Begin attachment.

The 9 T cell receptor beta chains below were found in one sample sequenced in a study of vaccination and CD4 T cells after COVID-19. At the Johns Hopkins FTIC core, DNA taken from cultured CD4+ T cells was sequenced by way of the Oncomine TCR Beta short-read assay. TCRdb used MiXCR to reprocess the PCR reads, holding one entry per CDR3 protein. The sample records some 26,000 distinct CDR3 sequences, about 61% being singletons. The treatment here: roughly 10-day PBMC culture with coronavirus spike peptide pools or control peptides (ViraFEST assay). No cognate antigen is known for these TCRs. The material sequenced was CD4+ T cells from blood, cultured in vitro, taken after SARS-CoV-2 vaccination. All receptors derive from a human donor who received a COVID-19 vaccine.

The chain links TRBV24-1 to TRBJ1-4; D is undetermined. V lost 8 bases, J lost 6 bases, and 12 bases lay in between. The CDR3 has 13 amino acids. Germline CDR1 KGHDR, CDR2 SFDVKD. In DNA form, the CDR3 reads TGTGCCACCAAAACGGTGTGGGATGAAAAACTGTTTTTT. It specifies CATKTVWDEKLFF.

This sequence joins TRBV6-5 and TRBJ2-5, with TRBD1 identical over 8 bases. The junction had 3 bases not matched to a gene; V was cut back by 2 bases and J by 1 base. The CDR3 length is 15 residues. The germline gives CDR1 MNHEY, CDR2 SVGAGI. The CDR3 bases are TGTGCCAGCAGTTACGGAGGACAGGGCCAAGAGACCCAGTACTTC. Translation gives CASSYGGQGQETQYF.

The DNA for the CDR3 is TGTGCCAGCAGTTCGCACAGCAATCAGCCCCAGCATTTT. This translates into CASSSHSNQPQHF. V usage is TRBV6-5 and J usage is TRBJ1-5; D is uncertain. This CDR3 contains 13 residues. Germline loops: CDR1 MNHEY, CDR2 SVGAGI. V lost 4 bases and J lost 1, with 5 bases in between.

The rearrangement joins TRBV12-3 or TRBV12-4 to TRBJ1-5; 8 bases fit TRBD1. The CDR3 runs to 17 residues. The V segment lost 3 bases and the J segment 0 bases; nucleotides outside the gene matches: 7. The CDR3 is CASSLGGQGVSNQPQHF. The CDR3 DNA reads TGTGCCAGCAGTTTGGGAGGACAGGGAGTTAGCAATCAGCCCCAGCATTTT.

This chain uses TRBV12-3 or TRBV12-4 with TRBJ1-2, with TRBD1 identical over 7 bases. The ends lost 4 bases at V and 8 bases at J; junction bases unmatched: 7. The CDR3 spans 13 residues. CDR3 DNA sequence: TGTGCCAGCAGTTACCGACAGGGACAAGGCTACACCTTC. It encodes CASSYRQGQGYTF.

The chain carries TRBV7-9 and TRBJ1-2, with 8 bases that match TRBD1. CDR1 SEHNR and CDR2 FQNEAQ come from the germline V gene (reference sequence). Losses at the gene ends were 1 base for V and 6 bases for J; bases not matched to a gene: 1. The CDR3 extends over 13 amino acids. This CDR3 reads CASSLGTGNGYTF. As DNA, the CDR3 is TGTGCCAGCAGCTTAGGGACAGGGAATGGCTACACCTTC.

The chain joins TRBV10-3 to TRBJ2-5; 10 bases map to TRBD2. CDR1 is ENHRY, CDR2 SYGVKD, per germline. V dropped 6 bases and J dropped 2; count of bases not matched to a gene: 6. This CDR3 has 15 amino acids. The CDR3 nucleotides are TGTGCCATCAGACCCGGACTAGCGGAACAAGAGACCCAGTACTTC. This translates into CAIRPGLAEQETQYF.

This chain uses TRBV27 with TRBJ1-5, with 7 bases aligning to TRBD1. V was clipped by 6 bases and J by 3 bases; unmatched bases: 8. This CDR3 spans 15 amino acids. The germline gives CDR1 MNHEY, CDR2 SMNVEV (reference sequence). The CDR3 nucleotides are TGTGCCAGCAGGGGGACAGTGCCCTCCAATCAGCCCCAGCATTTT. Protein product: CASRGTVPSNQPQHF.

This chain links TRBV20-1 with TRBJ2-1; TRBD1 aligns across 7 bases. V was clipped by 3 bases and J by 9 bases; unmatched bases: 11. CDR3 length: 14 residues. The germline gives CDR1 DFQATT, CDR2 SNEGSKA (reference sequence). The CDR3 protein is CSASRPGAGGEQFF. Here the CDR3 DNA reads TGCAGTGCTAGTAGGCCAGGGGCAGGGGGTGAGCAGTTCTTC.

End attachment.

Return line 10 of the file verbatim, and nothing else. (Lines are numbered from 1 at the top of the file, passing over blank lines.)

This chain links TRBV20-1 with TRBJ2-1; TRBD1 aligns across 7 bases. V was clipped by 3 bases and J by 9 bases; unmatched bases: 11. CDR3 length: 14 residues. The germline gives CDR1 DFQATT, CDR2 SNEGSKA (reference sequence). The CDR3 protein is CSASRPGAGGEQFF. Here the CDR3 DNA reads TGCAGTGCTAGTAGGCCAGGGGCAGGGGGTGAGCAGTTCTTC.